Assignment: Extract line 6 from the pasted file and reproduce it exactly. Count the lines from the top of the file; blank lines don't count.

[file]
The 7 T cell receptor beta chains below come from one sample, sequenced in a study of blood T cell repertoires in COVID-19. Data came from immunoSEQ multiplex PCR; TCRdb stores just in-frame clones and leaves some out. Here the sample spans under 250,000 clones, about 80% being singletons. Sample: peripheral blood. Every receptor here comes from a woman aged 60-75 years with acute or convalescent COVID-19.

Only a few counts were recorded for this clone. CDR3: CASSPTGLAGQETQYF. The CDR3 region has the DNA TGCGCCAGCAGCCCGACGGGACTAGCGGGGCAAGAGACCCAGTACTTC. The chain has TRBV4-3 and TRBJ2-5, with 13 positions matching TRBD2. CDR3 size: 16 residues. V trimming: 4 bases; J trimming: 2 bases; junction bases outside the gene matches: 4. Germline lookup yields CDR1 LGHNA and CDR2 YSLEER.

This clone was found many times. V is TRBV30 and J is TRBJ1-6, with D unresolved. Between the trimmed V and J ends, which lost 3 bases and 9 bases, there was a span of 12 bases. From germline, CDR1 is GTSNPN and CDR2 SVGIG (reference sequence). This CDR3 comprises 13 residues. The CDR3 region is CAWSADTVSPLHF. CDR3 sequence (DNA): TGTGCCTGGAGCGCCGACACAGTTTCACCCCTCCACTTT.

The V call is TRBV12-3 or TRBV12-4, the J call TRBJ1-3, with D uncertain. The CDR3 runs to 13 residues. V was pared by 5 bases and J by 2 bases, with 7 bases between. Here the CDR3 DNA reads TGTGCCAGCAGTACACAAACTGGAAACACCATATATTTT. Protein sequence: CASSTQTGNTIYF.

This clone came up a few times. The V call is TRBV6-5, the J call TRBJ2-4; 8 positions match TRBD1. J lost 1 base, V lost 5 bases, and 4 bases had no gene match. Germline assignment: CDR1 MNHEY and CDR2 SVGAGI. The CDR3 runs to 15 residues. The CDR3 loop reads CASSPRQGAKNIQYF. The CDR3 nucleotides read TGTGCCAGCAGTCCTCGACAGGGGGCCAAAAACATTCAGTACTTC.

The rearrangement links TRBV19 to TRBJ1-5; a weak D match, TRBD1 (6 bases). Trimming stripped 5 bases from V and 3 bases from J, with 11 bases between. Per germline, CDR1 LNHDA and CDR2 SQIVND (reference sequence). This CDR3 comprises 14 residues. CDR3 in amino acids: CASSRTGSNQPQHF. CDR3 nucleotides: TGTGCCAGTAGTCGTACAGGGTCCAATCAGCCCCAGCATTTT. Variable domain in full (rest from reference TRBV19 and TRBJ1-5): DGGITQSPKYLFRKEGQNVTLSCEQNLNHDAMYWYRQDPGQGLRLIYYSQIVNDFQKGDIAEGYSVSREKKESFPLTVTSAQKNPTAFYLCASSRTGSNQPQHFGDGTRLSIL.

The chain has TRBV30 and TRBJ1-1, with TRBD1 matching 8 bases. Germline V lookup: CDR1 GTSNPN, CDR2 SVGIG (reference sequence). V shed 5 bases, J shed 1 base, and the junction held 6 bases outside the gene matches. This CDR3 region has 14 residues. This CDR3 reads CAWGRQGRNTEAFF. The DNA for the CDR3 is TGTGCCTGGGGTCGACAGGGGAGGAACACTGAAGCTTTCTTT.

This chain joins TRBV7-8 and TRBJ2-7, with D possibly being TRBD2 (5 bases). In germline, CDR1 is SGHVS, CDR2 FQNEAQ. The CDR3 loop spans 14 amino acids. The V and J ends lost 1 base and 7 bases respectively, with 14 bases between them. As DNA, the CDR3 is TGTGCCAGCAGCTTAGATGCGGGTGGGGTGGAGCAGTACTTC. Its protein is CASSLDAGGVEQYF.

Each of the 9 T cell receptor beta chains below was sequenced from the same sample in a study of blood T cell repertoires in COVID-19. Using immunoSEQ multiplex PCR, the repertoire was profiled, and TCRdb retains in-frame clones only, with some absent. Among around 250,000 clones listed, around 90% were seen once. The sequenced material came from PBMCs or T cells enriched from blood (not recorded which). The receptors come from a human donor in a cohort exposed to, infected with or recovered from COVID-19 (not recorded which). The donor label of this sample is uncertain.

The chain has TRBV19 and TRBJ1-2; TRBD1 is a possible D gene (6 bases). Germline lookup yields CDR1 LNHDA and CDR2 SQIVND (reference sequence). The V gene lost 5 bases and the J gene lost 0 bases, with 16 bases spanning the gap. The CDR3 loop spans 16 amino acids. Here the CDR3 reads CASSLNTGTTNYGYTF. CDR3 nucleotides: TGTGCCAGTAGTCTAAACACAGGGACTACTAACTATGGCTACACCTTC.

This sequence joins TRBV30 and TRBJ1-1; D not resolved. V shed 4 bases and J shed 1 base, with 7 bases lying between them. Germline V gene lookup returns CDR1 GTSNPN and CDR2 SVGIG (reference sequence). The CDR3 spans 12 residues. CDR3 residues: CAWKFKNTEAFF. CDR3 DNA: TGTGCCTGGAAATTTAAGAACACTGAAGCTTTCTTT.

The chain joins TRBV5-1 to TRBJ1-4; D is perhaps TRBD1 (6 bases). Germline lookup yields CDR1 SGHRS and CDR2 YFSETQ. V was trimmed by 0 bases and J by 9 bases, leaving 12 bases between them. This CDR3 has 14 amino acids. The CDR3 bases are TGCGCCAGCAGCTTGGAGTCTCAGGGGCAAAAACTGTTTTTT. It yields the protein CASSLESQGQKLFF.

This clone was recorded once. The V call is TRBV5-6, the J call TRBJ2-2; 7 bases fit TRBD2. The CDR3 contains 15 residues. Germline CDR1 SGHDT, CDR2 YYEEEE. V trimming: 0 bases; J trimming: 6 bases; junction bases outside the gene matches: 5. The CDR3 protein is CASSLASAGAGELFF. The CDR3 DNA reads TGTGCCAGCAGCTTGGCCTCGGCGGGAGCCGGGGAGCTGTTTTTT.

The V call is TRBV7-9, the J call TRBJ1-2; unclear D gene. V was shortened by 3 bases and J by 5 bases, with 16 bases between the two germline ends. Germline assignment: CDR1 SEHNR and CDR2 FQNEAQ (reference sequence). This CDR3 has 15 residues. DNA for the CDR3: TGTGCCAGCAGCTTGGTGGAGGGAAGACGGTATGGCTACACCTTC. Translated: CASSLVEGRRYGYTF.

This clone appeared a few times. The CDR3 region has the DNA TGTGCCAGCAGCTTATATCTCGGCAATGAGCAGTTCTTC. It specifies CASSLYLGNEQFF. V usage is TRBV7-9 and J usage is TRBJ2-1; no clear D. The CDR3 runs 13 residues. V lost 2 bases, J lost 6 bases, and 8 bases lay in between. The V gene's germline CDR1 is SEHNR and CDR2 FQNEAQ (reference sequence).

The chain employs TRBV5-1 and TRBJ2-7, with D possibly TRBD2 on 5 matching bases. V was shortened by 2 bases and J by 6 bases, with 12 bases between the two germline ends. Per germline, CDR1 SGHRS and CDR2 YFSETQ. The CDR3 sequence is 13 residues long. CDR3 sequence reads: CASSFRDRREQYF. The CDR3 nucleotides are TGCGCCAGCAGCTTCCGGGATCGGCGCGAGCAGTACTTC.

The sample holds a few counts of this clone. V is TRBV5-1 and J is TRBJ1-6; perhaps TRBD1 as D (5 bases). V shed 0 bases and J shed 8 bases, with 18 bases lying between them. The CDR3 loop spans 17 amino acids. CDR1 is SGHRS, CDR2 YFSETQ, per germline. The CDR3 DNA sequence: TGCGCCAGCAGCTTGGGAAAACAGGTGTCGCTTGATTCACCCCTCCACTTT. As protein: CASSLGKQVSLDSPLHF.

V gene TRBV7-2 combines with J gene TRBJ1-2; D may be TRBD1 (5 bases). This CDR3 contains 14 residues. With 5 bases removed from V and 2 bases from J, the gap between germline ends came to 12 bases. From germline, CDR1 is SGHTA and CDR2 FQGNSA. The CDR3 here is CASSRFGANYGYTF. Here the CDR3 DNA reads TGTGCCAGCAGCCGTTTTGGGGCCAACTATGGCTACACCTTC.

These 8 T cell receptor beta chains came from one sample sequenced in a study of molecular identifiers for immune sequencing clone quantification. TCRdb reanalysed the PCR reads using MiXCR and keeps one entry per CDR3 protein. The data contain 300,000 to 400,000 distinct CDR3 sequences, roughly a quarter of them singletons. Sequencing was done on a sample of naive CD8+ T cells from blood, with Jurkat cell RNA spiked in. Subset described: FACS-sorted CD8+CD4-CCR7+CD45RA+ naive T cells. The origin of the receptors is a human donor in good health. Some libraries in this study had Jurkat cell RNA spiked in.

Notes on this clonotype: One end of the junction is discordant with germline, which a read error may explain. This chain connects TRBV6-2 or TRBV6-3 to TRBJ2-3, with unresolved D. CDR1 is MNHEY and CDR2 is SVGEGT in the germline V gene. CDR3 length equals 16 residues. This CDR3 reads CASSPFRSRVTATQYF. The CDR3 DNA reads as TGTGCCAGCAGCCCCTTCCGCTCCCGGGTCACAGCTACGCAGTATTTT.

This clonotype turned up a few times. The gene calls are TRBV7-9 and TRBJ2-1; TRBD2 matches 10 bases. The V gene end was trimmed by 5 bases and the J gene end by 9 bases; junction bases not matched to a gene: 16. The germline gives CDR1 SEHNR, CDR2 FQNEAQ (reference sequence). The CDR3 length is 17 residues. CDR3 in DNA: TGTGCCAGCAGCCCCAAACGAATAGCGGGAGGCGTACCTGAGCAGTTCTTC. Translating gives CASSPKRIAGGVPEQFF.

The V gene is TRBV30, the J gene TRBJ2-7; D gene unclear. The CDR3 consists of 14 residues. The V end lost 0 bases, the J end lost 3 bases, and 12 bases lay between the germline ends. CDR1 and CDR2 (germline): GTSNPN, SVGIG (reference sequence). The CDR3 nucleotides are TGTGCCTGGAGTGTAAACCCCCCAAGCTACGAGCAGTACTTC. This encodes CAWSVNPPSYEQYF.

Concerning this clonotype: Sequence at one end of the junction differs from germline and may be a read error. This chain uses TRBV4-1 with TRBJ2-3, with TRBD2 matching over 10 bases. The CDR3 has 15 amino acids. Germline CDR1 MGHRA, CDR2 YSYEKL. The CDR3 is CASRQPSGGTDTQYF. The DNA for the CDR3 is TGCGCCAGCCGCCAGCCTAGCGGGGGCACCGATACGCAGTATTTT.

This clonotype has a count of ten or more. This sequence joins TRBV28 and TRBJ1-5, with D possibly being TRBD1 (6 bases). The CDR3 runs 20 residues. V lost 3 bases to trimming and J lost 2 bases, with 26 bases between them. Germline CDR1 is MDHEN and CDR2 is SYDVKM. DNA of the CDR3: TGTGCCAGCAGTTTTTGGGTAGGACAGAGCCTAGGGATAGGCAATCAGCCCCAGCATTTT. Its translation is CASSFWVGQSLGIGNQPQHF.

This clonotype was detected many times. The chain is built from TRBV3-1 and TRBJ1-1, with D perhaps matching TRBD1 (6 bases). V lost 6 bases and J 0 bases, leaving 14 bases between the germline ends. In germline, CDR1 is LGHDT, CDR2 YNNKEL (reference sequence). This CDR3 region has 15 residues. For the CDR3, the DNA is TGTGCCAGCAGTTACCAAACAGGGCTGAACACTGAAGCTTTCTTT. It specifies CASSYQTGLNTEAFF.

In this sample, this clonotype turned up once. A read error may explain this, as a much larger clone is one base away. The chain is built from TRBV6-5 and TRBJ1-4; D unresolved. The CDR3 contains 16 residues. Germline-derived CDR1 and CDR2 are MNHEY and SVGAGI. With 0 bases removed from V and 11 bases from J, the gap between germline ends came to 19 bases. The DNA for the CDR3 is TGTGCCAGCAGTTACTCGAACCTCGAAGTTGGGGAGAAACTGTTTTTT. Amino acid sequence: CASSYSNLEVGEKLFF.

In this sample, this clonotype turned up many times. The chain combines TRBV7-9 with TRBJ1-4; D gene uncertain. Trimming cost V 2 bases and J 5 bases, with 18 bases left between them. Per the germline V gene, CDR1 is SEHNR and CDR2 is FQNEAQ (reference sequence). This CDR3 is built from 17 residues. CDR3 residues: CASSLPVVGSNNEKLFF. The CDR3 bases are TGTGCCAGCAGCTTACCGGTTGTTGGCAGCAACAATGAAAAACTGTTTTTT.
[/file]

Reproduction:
The rearrangement links TRBV19 to TRBJ1-5; a weak D match, TRBD1 (6 bases). Trimming stripped 5 bases from V and 3 bases from J, with 11 bases between. Per germline, CDR1 LNHDA and CDR2 SQIVND (reference sequence). This CDR3 comprises 14 residues. CDR3 in amino acids: CASSRTGSNQPQHF. CDR3 nucleotides: TGTGCCAGTAGTCGTACAGGGTCCAATCAGCCCCAGCATTTT. Variable domain in full (rest from reference TRBV19 and TRBJ1-5): DGGITQSPKYLFRKEGQNVTLSCEQNLNHDAMYWYRQDPGQGLRLIYYSQIVNDFQKGDIAEGYSVSREKKESFPLTVTSAQKNPTAFYLCASSRTGSNQPQHFGDGTRLSIL.